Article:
B Squadron - Ex STEELE SABRE 2012

By Capt Dave Cronk

 

On 6 September, B Squadron deployed to CFB Wainwright for Exercise STEELE SABRE 2012, setting in motion a very busy fall with the Squadron starting in earnest down the path to High Readiness training with 2nd Battalion Royal 22e Regiment Battle Group (2 R22eR BG) at the end of November.  

For Ex STEELE SABRE, the end state was to deliver B Squadron to the 2 R22R BG validated at Squadron Live Fire.  To reach this, soldiers first had to complete conversion training on the Leopard 2.  So for the first few days, we converged on Range 25 and under a joint A Squadron and RHQ led range, drivers, gunners, loaders and commanders were put through their paces qualifying on without a doubt the best recent acquisition by the Canadian Forces.  It must be highlighted that B Squadron’s very own Sgt Mike “High and Right” Craig was the first commander to fire a Leopard 2 in Wainwright.

At the conclusion of the Leopard 2 conversion range, the Squadron quickly transitioned into its own Leopard C2 range where the troops focused on static day and night shoots, culminating with troop battle runs again both by day and night.  Fresh off the Combat Team Commander’s Course this spring, it was apparent that there was very little rust on the troop’s sabres and they all executed very impressive and aggressive battle runs, completely tearing up the range.  Throughout the ranges, the Squadron Gunnery Warrant Officer and Battle Captain, Sgt Chuck McDougall and Capt Tim Day, were relentless in keeping to the timetable and organised and executed an outstanding range seeing the squadron pounding rounds down range at the crack of dawn each morning.  Though, some of the credit for this aggression must be attributed to Cpls Brad Priddle and Mike Partington, whose constant pushing of cured meats from the canteen ensured that testosterone and energy levels remained high.

Troop live fire complete, the Squadron next took two days to shake out with troop and squadron level dry training.  Day one saw the troops fine tune troop movement and hide routine before moving into a very aggressive night time trace.  Having conducted numerous night manoeuvres over the past year, the Battle Captain developed a devious plan to have the Squadron conduct a black-out drive advance to contact.  It was definitely a confidence boosting experience for all crews and it demonstrated that B Squadron is just as good manoeuvring in the dark as they are in the light of day.  Though MCpl Anthony Lister may disagree after waiting for recovery until the wee hours of the night when he managed to find the lone swamp along the axis of advance.  On the second day, Maj Vince Kirstein was as giddy as a school boy as he finally had his first opportunity, since taking command of the squadron in July, to conduct squadron manoeuvres.   After destroying countless platoons west of the Battle River, B Squadron redeployed to Peregrine 9 for some much needed maintenance and battle procedure for the Squadron’s live fire attack.  Moving back into the Peregrine also gave the Squadron a chance to enjoy the ability to crack a cold one after MCpl Brady Walker, whose name is currently being submitted for every meritorious service award in the CF, asked LCol Paul Peyton the most important question of the exercise “Why can’t we have beer in the canteen in Wainwright, when they can have beer in Gagetown”.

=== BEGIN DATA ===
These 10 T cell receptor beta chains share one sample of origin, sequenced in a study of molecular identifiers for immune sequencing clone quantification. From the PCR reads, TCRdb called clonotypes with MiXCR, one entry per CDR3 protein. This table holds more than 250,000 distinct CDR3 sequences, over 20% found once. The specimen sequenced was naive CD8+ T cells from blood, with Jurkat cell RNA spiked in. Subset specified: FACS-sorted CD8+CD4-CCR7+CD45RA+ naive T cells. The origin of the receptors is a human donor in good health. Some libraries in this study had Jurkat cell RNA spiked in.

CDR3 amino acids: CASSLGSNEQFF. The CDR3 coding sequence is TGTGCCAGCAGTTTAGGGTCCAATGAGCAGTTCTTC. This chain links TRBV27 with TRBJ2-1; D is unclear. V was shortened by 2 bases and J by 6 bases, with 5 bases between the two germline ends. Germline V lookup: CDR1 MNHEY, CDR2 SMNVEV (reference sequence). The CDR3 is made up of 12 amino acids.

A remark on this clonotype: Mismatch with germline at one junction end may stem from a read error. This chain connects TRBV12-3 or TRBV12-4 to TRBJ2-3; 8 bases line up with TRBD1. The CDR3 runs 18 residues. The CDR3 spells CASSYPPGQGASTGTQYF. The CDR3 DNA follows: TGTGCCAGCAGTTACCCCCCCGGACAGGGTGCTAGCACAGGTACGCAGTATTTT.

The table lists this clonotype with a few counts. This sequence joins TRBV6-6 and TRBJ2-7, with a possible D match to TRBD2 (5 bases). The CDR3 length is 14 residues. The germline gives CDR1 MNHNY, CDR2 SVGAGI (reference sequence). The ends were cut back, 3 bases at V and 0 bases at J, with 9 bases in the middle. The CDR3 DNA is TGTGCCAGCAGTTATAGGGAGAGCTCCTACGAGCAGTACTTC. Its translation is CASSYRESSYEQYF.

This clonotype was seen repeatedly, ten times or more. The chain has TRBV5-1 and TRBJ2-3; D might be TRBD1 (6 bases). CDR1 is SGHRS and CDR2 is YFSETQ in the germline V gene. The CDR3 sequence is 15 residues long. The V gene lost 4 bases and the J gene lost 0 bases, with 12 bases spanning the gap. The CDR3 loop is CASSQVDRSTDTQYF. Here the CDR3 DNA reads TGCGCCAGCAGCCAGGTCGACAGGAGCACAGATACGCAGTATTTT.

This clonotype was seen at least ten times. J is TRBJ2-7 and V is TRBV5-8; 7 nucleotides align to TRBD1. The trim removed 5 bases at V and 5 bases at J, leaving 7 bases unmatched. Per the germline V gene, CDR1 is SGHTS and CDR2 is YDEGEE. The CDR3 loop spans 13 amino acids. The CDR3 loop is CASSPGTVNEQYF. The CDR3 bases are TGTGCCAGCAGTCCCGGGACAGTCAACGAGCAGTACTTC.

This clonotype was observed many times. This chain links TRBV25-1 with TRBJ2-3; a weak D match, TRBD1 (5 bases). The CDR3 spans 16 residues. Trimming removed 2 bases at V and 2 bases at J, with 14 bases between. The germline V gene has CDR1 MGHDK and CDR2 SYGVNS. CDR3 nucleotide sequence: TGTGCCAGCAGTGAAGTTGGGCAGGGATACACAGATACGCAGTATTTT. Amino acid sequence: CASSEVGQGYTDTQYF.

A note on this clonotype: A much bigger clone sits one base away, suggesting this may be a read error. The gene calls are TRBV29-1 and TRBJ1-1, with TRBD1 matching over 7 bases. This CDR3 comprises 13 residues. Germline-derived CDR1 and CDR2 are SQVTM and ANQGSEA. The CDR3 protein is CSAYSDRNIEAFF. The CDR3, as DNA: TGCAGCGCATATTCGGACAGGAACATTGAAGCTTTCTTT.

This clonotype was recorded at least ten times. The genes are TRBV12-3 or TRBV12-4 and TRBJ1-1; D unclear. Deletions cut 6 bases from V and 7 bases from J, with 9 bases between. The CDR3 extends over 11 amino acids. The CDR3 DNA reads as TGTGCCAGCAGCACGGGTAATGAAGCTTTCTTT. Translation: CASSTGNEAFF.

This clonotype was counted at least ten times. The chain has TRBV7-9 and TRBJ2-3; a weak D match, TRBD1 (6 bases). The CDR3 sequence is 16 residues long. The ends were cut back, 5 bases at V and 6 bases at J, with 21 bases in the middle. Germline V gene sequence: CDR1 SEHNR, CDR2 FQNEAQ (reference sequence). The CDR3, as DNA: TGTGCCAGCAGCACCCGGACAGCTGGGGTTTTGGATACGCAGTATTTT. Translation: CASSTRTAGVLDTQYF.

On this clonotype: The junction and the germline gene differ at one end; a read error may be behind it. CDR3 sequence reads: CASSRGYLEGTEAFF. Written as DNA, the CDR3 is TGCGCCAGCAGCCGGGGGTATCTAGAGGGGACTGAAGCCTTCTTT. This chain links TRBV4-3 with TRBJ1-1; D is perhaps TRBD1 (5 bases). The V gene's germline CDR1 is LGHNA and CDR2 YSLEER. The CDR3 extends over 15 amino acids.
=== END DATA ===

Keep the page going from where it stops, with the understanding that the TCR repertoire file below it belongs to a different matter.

Next up, the Squadron prepared and planned for the squadron live fire attack.  After a day of battle procedure, the squadron deployed just south of Tower Hill for a day of safety briefs, rehearsals and final tank zeroing under the watchful eye of the Regimental 2IC, Maj Hogg McKenzie.  It was during the zeroing portion that WO Steve “C/S 23 Accuracy” Churchill nearly depleted the Squadron’s full allotment of sabot ammo attempting to zero his tank.  The day of the big attack started off with a bang and a rousing motivational speech by Maj Kirstein and SSM Bill Irving, with a soundtrack provided by the death metal band VOLBEAT.  Once mounted up, the Squadron departed the assembly area to lay a beat down on the pesky West Isle forces standing between themselves and validation.  After a quick move to both the firebase and attack position, the squadron was set and not so patiently waited for h-hour.  In a quick twenty minutes B Squadron surged forward and, by squadron accounts, decimated the enemy position in front of them.  Overseeing the attack, Commander 1 Canadian Mechanized Brigade Group, Col Dave Anderson, was duly impressed by the squadron’s abilities and at the conclusion of the attack confirmed that B Squadron was more than ready to represent the “Army of the West” and join the 2 R22eR BG.  

Even though the squadron live fire was complete, time on the ranges was not over.  The last days of the exercise saw soldiers completing small arms ranges in order to satisfy Individual Battle Tasks Standards (IBTS).   For three days, B Squadron threw grenades, qualified commanders and drivers on the 9mm pistol and completed up to personal weapons test level 3 with the C8 carbine.  A definite highlight of the ranges was as the Squadron waited for darkness to complete the night shoot with the C8, Cpls Priddle and Partington fired up the BBQ and with a soundtrack provided by Cpl Francis Graham’s IPOD created a party atmosphere that was reminiscent of a redneck trance rave.

On 24 September, Ex STEELE SABRE was complete and in record speed the Squadron tore down the camp, washed and parked the vehicles on base and hopped aboard the “freedom” bus for redeployment to Edmonton for a short two weeks at home with their families before returning to Wainwright in October for Ex MAPLE RESOLVE.